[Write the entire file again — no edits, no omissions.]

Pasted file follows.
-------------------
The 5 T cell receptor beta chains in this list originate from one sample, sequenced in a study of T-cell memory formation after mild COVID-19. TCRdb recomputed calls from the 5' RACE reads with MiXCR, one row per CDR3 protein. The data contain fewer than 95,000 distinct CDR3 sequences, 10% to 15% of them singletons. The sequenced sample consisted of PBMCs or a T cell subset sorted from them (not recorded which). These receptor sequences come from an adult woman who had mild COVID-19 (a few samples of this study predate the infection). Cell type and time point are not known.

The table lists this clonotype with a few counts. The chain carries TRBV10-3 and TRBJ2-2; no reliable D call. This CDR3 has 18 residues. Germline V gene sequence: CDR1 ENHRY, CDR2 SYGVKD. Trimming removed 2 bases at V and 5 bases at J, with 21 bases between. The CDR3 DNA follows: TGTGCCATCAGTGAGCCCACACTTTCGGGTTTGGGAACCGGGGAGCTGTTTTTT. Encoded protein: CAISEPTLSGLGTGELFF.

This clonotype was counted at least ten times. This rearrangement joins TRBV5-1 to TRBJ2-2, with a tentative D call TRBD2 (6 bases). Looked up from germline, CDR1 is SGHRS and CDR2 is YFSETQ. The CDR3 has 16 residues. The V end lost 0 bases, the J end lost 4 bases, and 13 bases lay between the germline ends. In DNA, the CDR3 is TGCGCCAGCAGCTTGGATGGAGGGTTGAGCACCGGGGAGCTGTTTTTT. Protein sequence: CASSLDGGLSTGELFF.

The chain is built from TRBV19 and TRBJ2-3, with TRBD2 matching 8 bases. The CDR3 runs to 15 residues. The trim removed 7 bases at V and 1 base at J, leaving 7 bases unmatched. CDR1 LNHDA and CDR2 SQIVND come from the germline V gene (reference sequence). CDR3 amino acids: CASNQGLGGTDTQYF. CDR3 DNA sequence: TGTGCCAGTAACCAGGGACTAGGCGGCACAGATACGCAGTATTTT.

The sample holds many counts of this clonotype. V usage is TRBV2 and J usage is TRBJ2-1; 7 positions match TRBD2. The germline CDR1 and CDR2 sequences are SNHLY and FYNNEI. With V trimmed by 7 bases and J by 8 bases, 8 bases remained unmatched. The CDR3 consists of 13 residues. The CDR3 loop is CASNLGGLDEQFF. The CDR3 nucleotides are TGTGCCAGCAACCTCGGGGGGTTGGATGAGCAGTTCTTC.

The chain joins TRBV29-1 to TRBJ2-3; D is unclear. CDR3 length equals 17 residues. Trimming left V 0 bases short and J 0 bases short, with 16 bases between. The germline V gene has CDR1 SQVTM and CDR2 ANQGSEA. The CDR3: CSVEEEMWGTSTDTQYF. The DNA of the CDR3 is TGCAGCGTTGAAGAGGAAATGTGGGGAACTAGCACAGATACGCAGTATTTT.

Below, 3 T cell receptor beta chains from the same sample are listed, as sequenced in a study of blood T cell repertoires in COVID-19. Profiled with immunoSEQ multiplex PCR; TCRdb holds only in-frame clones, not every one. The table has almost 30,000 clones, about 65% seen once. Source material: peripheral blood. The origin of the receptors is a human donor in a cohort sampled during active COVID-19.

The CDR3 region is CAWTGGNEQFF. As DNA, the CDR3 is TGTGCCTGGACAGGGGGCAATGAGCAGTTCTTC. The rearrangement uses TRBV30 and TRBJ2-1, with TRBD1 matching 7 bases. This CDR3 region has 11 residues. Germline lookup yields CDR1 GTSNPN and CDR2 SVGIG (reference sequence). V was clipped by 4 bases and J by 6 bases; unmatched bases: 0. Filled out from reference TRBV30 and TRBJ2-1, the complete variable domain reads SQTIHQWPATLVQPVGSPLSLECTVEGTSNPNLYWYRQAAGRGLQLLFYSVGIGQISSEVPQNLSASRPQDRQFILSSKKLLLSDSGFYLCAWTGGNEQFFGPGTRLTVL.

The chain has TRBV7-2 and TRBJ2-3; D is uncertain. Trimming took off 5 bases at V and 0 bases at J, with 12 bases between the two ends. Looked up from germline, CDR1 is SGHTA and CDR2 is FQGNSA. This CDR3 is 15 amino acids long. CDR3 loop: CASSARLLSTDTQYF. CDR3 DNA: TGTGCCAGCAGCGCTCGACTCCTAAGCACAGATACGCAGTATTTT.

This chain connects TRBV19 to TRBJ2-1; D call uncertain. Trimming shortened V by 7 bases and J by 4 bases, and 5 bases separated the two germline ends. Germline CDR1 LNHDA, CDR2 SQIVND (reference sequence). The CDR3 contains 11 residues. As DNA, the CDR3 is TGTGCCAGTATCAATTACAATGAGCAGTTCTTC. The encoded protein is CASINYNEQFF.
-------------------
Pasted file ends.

The 5 T cell receptor beta chains in this list originate from one sample, sequenced in a study of T-cell memory formation after mild COVID-19. TCRdb recomputed calls from the 5' RACE reads with MiXCR, one row per CDR3 protein. The data contain fewer than 95,000 distinct CDR3 sequences, 10% to 15% of them singletons. The sequenced sample consisted of PBMCs or a T cell subset sorted from them (not recorded which). These receptor sequences come from an adult woman who had mild COVID-19 (a few samples of this study predate the infection). Cell type and time point are not known.

The table lists this clonotype with a few counts. The chain carries TRBV10-3 and TRBJ2-2; no reliable D call. This CDR3 has 18 residues. Germline V gene sequence: CDR1 ENHRY, CDR2 SYGVKD. Trimming removed 2 bases at V and 5 bases at J, with 21 bases between. The CDR3 DNA follows: TGTGCCATCAGTGAGCCCACACTTTCGGGTTTGGGAACCGGGGAGCTGTTTTTT. Encoded protein: CAISEPTLSGLGTGELFF.

This clonotype was counted at least ten times. This rearrangement joins TRBV5-1 to TRBJ2-2, with a tentative D call TRBD2 (6 bases). Looked up from germline, CDR1 is SGHRS and CDR2 is YFSETQ. The CDR3 has 16 residues. The V end lost 0 bases, the J end lost 4 bases, and 13 bases lay between the germline ends. In DNA, the CDR3 is TGCGCCAGCAGCTTGGATGGAGGGTTGAGCACCGGGGAGCTGTTTTTT. Protein sequence: CASSLDGGLSTGELFF.

The chain is built from TRBV19 and TRBJ2-3, with TRBD2 matching 8 bases. The CDR3 runs to 15 residues. The trim removed 7 bases at V and 1 base at J, leaving 7 bases unmatched. CDR1 LNHDA and CDR2 SQIVND come from the germline V gene (reference sequence). CDR3 amino acids: CASNQGLGGTDTQYF. CDR3 DNA sequence: TGTGCCAGTAACCAGGGACTAGGCGGCACAGATACGCAGTATTTT.

The sample holds many counts of this clonotype. V usage is TRBV2 and J usage is TRBJ2-1; 7 positions match TRBD2. The germline CDR1 and CDR2 sequences are SNHLY and FYNNEI. With V trimmed by 7 bases and J by 8 bases, 8 bases remained unmatched. The CDR3 consists of 13 residues. The CDR3 loop is CASNLGGLDEQFF. The CDR3 nucleotides are TGTGCCAGCAACCTCGGGGGGTTGGATGAGCAGTTCTTC.

The chain joins TRBV29-1 to TRBJ2-3; D is unclear. CDR3 length equals 17 residues. Trimming left V 0 bases short and J 0 bases short, with 16 bases between. The germline V gene has CDR1 SQVTM and CDR2 ANQGSEA. The CDR3: CSVEEEMWGTSTDTQYF. The DNA of the CDR3 is TGCAGCGTTGAAGAGGAAATGTGGGGAACTAGCACAGATACGCAGTATTTT.

Below, 3 T cell receptor beta chains from the same sample are listed, as sequenced in a study of blood T cell repertoires in COVID-19. Profiled with immunoSEQ multiplex PCR; TCRdb holds only in-frame clones, not every one. The table has almost 30,000 clones, about 65% seen once. Source material: peripheral blood. The origin of the receptors is a human donor in a cohort sampled during active COVID-19.

The CDR3 region is CAWTGGNEQFF. As DNA, the CDR3 is TGTGCCTGGACAGGGGGCAATGAGCAGTTCTTC. The rearrangement uses TRBV30 and TRBJ2-1, with TRBD1 matching 7 bases. This CDR3 region has 11 residues. Germline lookup yields CDR1 GTSNPN and CDR2 SVGIG (reference sequence). V was clipped by 4 bases and J by 6 bases; unmatched bases: 0. Filled out from reference TRBV30 and TRBJ2-1, the complete variable domain reads SQTIHQWPATLVQPVGSPLSLECTVEGTSNPNLYWYRQAAGRGLQLLFYSVGIGQISSEVPQNLSASRPQDRQFILSSKKLLLSDSGFYLCAWTGGNEQFFGPGTRLTVL.

The chain has TRBV7-2 and TRBJ2-3; D is uncertain. Trimming took off 5 bases at V and 0 bases at J, with 12 bases between the two ends. Looked up from germline, CDR1 is SGHTA and CDR2 is FQGNSA. This CDR3 is 15 amino acids long. CDR3 loop: CASSARLLSTDTQYF. CDR3 DNA: TGTGCCAGCAGCGCTCGACTCCTAAGCACAGATACGCAGTATTTT.

This chain connects TRBV19 to TRBJ2-1; D call uncertain. Trimming shortened V by 7 bases and J by 4 bases, and 5 bases separated the two germline ends. Germline CDR1 LNHDA, CDR2 SQIVND (reference sequence). The CDR3 contains 11 residues. As DNA, the CDR3 is TGTGCCAGTATCAATTACAATGAGCAGTTCTTC. The encoded protein is CASINYNEQFF.